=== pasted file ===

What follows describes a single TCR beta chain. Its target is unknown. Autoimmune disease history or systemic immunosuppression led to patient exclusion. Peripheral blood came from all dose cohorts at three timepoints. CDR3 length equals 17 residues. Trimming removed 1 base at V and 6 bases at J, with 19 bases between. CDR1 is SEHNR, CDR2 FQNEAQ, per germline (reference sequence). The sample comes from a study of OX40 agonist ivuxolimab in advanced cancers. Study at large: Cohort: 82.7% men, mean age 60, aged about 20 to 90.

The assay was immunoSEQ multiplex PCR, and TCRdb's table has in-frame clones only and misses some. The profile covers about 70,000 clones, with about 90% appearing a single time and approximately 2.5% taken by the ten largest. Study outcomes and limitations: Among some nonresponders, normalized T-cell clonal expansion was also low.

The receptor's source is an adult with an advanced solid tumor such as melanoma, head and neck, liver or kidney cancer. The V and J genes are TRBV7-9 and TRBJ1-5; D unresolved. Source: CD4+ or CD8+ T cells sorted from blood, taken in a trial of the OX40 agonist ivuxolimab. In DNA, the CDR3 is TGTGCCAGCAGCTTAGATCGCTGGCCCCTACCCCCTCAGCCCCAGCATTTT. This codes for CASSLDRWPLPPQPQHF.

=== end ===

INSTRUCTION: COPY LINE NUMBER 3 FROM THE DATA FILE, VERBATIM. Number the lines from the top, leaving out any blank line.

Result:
The receptor's source is an adult with an advanced solid tumor such as melanoma, head and neck, liver or kidney cancer. The V and J genes are TRBV7-9 and TRBJ1-5; D unresolved. Source: CD4+ or CD8+ T cells sorted from blood, taken in a trial of the OX40 agonist ivuxolimab. In DNA, the CDR3 is TGTGCCAGCAGCTTAGATCGCTGGCCCCTACCCCCTCAGCCCCAGCATTTT. This codes for CASSLDRWPLPPQPQHF.